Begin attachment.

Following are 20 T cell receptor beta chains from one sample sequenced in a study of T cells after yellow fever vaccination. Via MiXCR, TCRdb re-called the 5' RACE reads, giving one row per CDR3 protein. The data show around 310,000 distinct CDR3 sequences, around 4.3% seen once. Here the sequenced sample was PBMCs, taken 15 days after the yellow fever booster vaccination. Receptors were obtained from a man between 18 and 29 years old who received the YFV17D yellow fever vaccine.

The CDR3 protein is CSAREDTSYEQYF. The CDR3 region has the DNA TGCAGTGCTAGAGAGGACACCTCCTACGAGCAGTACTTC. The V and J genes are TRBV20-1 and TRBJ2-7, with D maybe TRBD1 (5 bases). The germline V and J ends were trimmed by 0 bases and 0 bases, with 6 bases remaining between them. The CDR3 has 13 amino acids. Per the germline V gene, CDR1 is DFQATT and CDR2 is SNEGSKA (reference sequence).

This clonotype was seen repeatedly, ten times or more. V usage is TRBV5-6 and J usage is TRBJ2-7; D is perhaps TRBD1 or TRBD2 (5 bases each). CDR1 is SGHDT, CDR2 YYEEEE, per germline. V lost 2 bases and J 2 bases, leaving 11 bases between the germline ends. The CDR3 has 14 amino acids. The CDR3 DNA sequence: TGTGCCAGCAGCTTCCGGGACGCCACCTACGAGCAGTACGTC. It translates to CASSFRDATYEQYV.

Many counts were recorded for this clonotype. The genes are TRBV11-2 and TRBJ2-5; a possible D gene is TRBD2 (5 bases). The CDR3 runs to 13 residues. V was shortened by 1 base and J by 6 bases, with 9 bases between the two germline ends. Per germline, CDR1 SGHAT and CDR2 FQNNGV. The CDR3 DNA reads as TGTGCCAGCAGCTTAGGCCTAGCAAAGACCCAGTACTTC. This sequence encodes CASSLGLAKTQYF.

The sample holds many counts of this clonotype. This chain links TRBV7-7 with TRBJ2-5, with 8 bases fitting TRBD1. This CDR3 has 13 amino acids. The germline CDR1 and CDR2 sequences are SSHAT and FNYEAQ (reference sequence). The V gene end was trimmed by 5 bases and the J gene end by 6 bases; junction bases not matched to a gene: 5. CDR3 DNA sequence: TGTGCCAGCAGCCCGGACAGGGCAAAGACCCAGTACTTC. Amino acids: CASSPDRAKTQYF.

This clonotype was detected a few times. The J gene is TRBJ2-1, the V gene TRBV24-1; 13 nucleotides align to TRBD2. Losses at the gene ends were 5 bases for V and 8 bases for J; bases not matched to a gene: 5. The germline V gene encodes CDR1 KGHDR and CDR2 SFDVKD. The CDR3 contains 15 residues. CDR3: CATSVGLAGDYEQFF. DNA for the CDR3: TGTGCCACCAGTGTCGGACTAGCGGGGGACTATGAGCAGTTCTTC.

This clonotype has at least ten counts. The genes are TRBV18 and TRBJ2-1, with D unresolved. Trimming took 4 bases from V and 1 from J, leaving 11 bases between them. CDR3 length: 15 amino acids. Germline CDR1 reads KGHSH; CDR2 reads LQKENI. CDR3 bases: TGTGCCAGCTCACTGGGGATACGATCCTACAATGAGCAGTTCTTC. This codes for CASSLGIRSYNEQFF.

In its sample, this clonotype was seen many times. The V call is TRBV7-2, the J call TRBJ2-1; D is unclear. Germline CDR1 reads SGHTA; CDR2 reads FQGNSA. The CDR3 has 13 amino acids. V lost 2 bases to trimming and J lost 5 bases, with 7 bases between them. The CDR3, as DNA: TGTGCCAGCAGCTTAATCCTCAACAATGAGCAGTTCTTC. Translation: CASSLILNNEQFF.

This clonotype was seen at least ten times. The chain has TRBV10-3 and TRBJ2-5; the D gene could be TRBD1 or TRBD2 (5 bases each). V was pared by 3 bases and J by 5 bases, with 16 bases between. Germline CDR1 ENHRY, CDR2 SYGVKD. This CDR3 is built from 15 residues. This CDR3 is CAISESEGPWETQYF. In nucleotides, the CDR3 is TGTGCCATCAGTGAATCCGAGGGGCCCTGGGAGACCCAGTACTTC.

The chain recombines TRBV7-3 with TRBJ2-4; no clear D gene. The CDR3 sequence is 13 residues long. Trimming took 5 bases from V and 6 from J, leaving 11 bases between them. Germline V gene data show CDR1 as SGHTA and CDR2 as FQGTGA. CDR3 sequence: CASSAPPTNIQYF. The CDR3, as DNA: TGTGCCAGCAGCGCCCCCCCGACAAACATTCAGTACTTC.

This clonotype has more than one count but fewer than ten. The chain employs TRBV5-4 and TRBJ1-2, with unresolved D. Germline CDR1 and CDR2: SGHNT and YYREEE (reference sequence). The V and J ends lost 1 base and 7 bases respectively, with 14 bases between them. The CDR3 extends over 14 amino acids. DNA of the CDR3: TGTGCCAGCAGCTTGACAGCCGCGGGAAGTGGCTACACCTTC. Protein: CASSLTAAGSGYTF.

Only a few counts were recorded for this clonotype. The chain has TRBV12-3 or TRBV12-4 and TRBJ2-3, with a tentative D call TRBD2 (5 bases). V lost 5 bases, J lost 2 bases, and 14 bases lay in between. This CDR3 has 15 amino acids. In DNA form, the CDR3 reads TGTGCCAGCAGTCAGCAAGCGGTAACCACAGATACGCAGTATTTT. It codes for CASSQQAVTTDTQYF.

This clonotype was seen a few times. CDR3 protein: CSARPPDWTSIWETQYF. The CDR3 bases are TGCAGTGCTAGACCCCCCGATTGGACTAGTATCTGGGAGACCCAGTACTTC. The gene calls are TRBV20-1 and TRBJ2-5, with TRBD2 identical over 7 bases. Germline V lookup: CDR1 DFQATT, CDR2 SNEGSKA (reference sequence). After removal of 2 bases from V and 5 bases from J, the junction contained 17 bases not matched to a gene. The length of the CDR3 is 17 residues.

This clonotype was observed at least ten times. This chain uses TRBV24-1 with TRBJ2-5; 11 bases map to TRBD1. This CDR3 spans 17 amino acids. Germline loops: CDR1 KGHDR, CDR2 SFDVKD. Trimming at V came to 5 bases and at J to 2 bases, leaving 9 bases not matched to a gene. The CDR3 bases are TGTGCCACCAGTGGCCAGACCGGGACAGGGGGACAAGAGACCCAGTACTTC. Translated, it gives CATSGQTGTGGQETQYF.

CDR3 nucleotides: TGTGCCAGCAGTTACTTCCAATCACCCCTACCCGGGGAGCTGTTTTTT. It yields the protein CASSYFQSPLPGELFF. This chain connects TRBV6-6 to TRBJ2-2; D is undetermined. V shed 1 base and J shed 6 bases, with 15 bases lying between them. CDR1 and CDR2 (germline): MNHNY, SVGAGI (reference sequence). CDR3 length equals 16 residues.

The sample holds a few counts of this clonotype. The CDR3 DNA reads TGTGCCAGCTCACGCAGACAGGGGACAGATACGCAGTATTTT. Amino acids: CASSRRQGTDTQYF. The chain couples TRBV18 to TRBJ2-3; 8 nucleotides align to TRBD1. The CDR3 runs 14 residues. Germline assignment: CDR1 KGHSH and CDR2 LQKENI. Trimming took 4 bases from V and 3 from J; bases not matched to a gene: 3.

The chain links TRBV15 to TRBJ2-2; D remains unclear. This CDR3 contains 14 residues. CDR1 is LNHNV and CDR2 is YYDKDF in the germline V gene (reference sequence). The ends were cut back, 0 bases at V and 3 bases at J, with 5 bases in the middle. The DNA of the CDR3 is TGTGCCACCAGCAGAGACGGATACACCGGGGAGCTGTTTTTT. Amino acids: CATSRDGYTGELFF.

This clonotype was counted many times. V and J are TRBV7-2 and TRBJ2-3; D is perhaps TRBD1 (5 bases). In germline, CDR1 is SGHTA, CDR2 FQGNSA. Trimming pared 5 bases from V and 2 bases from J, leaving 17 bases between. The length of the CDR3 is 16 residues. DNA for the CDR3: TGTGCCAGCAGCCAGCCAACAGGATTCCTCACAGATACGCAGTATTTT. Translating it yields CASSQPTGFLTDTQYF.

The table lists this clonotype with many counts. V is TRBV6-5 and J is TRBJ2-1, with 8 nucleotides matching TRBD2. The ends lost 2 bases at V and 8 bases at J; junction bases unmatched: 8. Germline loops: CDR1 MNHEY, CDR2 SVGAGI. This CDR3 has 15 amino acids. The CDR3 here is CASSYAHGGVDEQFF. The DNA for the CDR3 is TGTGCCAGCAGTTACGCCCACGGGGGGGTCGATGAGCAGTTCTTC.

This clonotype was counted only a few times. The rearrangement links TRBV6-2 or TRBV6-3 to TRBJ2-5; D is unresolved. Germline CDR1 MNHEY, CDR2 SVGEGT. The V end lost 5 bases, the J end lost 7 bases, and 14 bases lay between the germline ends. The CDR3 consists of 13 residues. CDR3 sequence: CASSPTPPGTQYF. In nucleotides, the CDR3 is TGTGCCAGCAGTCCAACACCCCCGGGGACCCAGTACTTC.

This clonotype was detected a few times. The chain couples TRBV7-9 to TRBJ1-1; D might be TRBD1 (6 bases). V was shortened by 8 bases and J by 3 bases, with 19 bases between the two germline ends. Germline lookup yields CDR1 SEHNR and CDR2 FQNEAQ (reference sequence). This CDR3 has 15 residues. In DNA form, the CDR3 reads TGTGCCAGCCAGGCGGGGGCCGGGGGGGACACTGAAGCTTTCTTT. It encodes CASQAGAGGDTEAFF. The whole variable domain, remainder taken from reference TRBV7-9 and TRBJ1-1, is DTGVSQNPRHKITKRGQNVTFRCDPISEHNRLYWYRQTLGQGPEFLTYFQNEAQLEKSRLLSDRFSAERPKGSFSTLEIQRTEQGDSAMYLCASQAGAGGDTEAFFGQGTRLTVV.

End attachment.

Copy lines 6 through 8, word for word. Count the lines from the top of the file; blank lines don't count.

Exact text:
This clonotype was detected a few times. The J gene is TRBJ2-1, the V gene TRBV24-1; 13 nucleotides align to TRBD2. Losses at the gene ends were 5 bases for V and 8 bases for J; bases not matched to a gene: 5. The germline V gene encodes CDR1 KGHDR and CDR2 SFDVKD. The CDR3 contains 15 residues. CDR3: CATSVGLAGDYEQFF. DNA for the CDR3: TGTGCCACCAGTGTCGGACTAGCGGGGGACTATGAGCAGTTCTTC.

This clonotype has at least ten counts. The genes are TRBV18 and TRBJ2-1, with D unresolved. Trimming took 4 bases from V and 1 from J, leaving 11 bases between them. CDR3 length: 15 amino acids. Germline CDR1 reads KGHSH; CDR2 reads LQKENI. CDR3 bases: TGTGCCAGCTCACTGGGGATACGATCCTACAATGAGCAGTTCTTC. This codes for CASSLGIRSYNEQFF.

In its sample, this clonotype was seen many times. The V call is TRBV7-2, the J call TRBJ2-1; D is unclear. Germline CDR1 reads SGHTA; CDR2 reads FQGNSA. The CDR3 has 13 amino acids. V lost 2 bases to trimming and J lost 5 bases, with 7 bases between them. The CDR3, as DNA: TGTGCCAGCAGCTTAATCCTCAACAATGAGCAGTTCTTC. Translation: CASSLILNNEQFF.